Are Fair Elections Even Possible in the Digital Age?

©8-2016 Matt Fitzgibbons,

Matt Fitzgibbons
Matt Fitzgibbons

The American War for Independence signaled the beginnings of an extraordinarily bright time in the history of our species. The 13 original States unified to defeat the greatest military of the time and won the privilege of self-rule. This happened because a one-time event occurred when many of the world’s greatest political minds appeared at the same time in the same place with near-perfect, but horrible conditions. The potential reward was high enough, and the potential threat of servitude was terrible enough for the well-read, educated and fiercely independent populous to risk everything to chance a momentous leap from subject to citizen. The simple but timeless ideas that became widely held from New Hampshire to South Carolina as cornerstones of our Republic included many concepts expressed in the Declaration of Independence, and well before our Republic even existed:

“We hold these truths to be self-evident, that all men are created equal, that they are endowed by their Creator with certain unalienable Rights, that among these are Life, Liberty and the pursuit of Happiness.–That to secure these rights, Governments are instituted among Men, deriving their just powers from the consent of the governed, –That whenever any Form of Government becomes destructive of these ends, it is the Right of the People to alter or to abolish it, and to institute new Government, laying its foundation on such principles and organizing its powers in such form, as to them shall seem most likely to affect their Safety and Happiness.”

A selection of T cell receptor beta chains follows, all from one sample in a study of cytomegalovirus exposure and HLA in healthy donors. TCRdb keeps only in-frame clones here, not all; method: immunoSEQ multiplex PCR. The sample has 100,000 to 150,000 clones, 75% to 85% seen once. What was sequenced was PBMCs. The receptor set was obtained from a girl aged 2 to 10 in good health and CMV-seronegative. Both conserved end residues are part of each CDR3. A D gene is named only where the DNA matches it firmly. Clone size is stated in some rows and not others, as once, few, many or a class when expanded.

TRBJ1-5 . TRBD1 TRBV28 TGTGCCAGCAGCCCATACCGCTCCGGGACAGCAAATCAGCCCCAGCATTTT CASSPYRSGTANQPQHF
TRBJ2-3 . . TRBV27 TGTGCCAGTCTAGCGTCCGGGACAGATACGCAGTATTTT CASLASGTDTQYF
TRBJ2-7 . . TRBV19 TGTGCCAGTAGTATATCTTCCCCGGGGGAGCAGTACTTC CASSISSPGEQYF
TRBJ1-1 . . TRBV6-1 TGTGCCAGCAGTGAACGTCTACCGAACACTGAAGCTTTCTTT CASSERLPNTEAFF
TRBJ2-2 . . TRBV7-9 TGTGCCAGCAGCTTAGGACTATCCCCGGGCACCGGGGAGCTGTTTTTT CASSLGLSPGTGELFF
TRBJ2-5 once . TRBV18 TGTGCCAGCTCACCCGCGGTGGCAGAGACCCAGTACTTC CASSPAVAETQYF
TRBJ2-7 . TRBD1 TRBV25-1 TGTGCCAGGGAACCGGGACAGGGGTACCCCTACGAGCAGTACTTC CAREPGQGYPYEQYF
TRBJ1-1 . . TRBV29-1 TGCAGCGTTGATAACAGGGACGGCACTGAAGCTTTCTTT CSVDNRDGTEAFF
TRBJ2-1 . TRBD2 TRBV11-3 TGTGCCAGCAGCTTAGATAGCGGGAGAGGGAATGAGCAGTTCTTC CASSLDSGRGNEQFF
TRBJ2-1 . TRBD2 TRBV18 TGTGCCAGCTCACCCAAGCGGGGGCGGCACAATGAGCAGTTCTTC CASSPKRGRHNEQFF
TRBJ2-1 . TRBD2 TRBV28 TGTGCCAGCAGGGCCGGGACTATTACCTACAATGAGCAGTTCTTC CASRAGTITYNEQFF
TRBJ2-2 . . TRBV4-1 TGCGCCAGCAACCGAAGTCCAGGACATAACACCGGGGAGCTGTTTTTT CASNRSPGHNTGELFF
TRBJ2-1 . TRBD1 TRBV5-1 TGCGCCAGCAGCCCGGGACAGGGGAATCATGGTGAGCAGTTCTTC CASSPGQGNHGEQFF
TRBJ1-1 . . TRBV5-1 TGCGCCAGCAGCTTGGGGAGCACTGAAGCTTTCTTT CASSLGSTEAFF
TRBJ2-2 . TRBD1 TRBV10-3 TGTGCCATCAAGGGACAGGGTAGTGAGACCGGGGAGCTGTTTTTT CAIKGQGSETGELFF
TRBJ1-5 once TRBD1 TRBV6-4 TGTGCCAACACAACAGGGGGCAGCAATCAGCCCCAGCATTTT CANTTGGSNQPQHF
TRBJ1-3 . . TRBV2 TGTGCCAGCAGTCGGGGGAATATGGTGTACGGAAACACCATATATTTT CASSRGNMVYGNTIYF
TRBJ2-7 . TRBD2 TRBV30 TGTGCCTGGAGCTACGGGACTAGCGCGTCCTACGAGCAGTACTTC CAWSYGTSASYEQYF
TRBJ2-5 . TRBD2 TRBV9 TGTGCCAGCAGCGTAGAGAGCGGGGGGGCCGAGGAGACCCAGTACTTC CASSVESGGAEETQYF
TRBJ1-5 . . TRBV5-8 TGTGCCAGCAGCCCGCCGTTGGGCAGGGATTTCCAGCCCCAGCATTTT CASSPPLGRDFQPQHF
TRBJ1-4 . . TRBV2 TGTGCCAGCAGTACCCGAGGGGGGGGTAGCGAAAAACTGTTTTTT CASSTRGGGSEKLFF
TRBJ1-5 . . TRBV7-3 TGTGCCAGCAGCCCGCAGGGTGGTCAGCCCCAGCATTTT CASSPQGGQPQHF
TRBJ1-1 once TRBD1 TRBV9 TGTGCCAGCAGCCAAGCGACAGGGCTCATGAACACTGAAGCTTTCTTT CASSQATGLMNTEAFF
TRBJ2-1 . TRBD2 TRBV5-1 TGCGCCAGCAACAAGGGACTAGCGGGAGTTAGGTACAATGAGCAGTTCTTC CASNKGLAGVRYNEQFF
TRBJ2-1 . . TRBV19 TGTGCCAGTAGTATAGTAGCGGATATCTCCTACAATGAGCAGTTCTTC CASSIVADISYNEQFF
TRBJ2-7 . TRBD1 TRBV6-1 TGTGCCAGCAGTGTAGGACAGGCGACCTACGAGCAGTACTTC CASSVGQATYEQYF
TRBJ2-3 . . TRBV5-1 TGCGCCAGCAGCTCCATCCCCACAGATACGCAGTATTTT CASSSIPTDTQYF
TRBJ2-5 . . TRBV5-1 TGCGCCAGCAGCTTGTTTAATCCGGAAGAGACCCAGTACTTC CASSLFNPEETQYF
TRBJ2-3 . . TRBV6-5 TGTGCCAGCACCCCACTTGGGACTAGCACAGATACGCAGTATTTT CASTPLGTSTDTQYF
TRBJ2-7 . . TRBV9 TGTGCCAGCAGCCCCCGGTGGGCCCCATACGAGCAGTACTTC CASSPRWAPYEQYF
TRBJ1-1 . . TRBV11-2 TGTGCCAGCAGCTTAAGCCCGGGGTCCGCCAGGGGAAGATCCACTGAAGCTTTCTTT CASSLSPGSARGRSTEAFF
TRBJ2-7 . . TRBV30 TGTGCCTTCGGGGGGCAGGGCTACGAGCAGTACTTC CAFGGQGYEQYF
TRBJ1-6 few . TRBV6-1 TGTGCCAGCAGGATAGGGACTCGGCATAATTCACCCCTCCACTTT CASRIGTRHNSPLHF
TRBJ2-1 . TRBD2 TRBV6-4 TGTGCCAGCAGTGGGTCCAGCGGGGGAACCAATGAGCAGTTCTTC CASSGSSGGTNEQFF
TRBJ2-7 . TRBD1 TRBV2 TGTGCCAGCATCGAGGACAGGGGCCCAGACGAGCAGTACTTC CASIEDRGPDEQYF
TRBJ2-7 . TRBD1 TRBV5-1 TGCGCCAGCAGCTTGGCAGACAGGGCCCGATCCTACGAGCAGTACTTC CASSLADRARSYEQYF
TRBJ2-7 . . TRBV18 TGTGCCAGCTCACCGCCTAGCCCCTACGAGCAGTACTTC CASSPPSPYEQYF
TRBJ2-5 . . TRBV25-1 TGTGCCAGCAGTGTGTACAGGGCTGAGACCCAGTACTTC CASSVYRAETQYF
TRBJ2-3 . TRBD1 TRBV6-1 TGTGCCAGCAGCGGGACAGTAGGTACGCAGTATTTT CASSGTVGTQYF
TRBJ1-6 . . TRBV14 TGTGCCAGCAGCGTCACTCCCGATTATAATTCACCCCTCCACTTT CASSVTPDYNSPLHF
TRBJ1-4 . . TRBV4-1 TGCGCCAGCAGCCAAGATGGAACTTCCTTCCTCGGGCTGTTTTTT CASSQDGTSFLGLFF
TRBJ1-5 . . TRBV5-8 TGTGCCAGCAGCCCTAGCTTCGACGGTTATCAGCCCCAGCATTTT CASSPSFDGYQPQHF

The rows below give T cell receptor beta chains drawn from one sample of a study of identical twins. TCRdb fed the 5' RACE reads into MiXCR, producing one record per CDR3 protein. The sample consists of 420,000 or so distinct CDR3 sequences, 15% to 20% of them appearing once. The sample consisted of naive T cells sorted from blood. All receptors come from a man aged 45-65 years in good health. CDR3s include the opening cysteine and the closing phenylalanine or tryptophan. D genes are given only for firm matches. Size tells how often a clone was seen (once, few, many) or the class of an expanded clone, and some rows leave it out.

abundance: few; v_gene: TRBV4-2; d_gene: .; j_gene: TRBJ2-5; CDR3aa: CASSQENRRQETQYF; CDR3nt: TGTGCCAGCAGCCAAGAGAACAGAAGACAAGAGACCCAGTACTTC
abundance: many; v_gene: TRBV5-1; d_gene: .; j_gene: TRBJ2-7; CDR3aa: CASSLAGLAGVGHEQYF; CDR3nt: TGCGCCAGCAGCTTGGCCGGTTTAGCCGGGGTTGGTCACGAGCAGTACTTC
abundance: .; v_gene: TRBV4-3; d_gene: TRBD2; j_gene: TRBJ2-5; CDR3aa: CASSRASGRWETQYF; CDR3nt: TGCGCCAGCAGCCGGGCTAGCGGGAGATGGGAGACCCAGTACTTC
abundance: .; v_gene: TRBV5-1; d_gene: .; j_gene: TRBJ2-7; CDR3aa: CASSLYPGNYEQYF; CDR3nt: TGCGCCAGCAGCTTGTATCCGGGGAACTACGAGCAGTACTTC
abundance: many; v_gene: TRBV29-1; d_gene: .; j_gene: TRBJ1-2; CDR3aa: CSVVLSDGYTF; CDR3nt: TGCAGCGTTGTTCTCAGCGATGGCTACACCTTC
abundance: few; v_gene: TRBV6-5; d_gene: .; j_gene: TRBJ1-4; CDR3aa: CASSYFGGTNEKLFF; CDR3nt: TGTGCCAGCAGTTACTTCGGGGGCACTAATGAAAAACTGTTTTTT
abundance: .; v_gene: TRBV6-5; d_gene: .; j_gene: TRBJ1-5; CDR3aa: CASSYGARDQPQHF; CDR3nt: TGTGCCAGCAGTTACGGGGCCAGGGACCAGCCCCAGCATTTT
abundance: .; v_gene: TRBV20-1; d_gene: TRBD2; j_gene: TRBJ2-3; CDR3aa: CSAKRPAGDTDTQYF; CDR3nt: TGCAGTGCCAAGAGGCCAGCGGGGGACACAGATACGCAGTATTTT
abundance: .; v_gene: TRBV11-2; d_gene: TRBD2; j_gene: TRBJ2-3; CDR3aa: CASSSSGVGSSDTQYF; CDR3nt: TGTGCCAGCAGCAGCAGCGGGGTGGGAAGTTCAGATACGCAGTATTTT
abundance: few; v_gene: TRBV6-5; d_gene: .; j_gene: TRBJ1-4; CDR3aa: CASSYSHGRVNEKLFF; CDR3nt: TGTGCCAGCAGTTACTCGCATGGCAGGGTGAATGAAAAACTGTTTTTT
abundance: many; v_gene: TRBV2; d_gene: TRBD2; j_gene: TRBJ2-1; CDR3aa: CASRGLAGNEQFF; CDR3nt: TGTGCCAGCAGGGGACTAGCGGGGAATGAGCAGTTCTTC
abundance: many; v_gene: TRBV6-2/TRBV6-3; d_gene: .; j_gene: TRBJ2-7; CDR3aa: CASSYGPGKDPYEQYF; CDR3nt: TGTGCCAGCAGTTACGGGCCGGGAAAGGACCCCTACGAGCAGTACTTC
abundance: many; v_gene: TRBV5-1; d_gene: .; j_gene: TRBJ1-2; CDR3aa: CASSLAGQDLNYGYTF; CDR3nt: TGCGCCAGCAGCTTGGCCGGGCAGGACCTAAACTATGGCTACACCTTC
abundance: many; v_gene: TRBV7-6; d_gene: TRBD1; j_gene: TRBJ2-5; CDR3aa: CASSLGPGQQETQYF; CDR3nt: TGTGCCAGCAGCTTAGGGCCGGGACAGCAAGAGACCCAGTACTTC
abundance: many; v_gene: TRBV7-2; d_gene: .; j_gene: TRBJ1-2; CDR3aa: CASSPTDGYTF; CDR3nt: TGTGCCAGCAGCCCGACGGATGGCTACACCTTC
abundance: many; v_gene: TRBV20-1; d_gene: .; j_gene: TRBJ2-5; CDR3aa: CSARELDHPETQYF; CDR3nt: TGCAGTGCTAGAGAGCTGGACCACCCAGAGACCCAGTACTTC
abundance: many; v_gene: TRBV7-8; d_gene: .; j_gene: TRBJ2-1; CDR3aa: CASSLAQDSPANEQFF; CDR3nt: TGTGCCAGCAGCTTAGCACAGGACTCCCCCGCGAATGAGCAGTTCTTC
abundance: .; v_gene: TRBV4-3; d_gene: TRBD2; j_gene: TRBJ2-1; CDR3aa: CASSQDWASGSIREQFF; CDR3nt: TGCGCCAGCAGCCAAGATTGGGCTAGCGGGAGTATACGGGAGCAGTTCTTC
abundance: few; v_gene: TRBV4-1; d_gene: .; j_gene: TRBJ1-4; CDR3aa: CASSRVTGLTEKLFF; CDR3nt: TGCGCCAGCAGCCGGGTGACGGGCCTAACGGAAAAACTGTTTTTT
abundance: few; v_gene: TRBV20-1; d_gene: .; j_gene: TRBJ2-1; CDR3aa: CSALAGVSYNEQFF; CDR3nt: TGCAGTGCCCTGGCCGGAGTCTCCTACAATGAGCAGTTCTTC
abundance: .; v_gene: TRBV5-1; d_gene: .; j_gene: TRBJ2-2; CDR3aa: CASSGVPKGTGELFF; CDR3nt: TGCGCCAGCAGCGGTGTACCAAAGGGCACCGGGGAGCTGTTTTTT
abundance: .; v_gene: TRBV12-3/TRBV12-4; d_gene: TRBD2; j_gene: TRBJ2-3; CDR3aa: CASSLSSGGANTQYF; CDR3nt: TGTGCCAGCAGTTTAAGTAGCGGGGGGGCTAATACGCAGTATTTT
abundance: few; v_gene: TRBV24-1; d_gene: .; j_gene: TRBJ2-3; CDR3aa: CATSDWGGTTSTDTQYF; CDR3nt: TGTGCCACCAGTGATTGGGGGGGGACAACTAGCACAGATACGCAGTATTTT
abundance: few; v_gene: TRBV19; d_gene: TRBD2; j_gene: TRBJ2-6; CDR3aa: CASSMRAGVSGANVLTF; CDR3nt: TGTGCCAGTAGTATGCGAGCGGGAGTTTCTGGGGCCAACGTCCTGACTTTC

Thomas Jefferson
Thomas Jefferson

Of all of these ideas, which are just as revolutionary today as they were when they were first written, one towers above the others as the most important: “Governments are instituted among Men, deriving their just powers from the consent of the governed”. That idea is that the body of the citizenry chooses its representatives and temporary leaders by elections. And it relies completely on the requirement of fair elections.

In the speeches, writings and notes of our Founders, we find complete agreement in very few areas. Our great experiment could also just as easily be called “The Great Compromise”. In the case of the U.S. Constitution, for example, history has found it to be wholly inadequate in many areas. Today, many find it to be deficient in preventing our own Federal Government from becoming the new leviathan, especially when so many within it in all three brnches are bent on its destruction through institutionalized subversion. However, except for isolated instances in our history, fear of widespread election fraud was rare….until now.

hackerA few years ago it would have been incomprehensible that the vast majority of Americans would voluntarily pay to carry a device that can monitor our conversations, written correspondences, copy our contacts, and access every small detail about our lives, including health records, current and frequent locations as well as travel routes, shopping history, sexual preferences, political leanings, religious beliefs, bank account information, etc. It would have been unimaginable by our Founders that anyone, let alone the majority of the U.S. Citizenry, would be stupid enough to endanger such precious information. Today however, it is a reality. For those who choose not to use their cell phones as most do, preferring to conduct their daily affairs on less portable devices, their most intimate details are equally available to governments and criminals alike.

Two facts remain:
1. Americans have migrated the majority of our lives to the digital world.